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Newborn baby girl thriving says Esket evacuee mom

Carmen Dennis of Esket First Nation left her community because she was due to have a baby. Eleven days later she gave birth in Kamloops.

The late and former Esket First Nation Chief Andy Chelsea has a new great granddaughter named after him born after her mother evacuated from the community because of the wildfires in the Cariboo-Chilcotin.

Last week Carmen Dennis gave birth to her daughter Andi Aria Rain Dennis in Kamloops.

Andi arrived weighing eight pounds and seven ounces at 4:32 a.m. on Friday, July 21 at Royal Inland Hospital.

Carmen was due on July 13, but said Andi waited until they were safe and sound.

Andi also waited until her dad William Dennis could get there.

He is part of a five-man firefighting crew with Alkali Resource Management (ARM) and was tasked to the Spokin Lake Road fire east of Williams Lake on Friday, July 8.

Originally Carmen went into Williams Lake to Cariboo Memorial Hospital on Sunday, July 9.

The emergency department was open and the maternity ward, but because Carmen was not in active labour she was advised to go to Prince George or Kamloops.

She chose Kamloops because her sister lives there, so on Monday, July 10 she left the community with her mom and grandma.

Highway 97 was closed going south so they drove the back route through Dog Creek along some pretty bumpy roads and arrived in Kamloops five and half hours later.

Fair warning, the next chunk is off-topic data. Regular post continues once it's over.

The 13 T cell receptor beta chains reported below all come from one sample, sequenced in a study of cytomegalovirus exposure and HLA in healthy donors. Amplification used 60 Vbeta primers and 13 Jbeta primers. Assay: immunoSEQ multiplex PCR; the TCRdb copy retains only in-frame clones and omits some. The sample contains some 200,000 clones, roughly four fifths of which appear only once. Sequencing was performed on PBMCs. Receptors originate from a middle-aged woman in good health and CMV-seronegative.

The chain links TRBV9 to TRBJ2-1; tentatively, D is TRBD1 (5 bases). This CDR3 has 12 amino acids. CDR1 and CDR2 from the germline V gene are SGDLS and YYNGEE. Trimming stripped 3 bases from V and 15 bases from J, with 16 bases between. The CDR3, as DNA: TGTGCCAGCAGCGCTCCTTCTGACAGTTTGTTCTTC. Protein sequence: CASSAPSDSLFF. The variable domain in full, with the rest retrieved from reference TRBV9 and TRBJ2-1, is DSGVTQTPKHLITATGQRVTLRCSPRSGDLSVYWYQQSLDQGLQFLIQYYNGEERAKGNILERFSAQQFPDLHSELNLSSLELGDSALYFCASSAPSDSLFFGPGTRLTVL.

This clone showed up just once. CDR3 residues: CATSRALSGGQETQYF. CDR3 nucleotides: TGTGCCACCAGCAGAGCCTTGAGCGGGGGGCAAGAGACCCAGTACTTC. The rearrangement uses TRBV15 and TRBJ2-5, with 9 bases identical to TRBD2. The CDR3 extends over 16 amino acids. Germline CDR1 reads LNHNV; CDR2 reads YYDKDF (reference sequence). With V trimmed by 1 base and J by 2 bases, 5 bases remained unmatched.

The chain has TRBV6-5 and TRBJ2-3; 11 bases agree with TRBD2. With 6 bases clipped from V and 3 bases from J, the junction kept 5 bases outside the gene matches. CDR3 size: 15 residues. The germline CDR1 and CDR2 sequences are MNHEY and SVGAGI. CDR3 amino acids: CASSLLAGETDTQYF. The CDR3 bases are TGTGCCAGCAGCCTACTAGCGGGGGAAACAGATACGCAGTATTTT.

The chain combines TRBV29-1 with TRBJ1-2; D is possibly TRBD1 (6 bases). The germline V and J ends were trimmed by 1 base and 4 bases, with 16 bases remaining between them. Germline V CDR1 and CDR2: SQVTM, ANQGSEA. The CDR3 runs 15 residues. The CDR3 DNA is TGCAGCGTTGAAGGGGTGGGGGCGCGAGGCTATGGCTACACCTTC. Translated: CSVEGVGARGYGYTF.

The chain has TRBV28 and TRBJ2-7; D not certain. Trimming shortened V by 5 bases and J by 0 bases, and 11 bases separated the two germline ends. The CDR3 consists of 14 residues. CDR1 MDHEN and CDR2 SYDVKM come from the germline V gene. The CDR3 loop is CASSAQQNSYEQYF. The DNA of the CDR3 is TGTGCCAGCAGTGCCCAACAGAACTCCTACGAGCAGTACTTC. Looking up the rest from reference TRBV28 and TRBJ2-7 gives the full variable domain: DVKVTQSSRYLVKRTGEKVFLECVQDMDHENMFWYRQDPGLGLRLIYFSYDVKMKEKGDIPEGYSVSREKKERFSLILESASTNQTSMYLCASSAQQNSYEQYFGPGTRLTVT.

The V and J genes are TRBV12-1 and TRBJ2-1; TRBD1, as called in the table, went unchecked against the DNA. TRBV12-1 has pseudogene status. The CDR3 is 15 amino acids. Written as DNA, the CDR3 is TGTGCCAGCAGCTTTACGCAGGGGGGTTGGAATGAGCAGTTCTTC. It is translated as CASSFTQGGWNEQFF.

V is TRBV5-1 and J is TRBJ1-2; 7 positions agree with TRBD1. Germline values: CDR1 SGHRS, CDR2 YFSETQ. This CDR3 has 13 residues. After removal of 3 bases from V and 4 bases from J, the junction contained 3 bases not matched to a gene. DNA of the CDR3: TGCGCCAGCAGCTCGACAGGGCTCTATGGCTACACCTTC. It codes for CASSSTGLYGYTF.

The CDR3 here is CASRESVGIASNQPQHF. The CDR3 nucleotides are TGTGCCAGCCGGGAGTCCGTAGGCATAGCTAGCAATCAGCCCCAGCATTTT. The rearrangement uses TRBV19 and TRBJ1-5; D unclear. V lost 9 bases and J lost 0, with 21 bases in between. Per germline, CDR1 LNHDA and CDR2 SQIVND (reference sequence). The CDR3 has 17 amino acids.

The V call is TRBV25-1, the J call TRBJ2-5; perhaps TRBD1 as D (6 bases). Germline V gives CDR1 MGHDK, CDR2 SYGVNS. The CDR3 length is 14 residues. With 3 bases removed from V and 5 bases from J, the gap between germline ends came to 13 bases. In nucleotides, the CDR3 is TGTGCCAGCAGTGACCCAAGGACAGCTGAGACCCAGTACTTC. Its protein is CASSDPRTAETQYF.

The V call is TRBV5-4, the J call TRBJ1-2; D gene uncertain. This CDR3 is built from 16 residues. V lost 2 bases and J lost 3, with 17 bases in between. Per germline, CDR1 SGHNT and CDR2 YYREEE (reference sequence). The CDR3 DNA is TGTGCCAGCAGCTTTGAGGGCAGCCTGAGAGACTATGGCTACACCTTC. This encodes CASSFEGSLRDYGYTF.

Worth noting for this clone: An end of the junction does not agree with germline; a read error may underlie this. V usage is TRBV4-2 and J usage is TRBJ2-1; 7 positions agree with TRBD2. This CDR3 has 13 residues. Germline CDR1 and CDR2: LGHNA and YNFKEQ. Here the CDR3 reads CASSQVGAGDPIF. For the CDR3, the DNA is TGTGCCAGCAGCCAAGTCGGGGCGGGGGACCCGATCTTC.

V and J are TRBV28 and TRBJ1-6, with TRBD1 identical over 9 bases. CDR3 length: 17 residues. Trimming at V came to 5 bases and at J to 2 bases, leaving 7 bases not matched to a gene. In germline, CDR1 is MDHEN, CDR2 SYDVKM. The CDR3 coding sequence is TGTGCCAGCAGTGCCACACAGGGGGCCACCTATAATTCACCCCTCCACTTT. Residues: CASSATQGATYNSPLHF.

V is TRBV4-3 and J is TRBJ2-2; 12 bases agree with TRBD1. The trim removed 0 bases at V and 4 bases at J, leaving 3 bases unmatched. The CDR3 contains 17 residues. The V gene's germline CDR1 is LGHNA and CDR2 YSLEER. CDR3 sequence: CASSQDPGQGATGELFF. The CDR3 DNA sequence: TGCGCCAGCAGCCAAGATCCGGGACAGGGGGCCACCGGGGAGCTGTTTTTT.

Andi is thriving and “just perfect,” said Carmen Thursday, adding she is recuperating too.

“We had just moved back to Alkali in May from Kelowna so it’s been a bit crazy,” she added. “We were evacuated because the Hanceville-Riske Creek wildfire is across the Fraser River from our community and it is a big one.”

For William, who is originally from Moricetown, his foray into firefighting has been intense, he admitted.

“We put in long hours. My crew was one of the first crews called into the Spokin Lake fire so we were doing some initial attack and mop up.”

Andi’s great grandfather Andy Chelsea and her great grandmother Phyllis Chelsea worked diligently to implement steps to change the course of their community in the 1970s to help residents become alcohol-free through traditional spirituality and job creation.

He passed away June 27 of this year.

Interior Health confirmed a total of two babies were born in Kamloops from evacuated communities in and around Williams Lake, while Northern Health said 10 babies were born from evacuated communities - one in Quesnel and nine in Prince George.

Monica Lamb-Yorski

About the Author: Monica Lamb-Yorski

A B.C. gal, I was born in Alert Bay, raised in Nelson, graduated from the University of Winnipeg, and wrote my first-ever article for the Prince Rupert Daily News.
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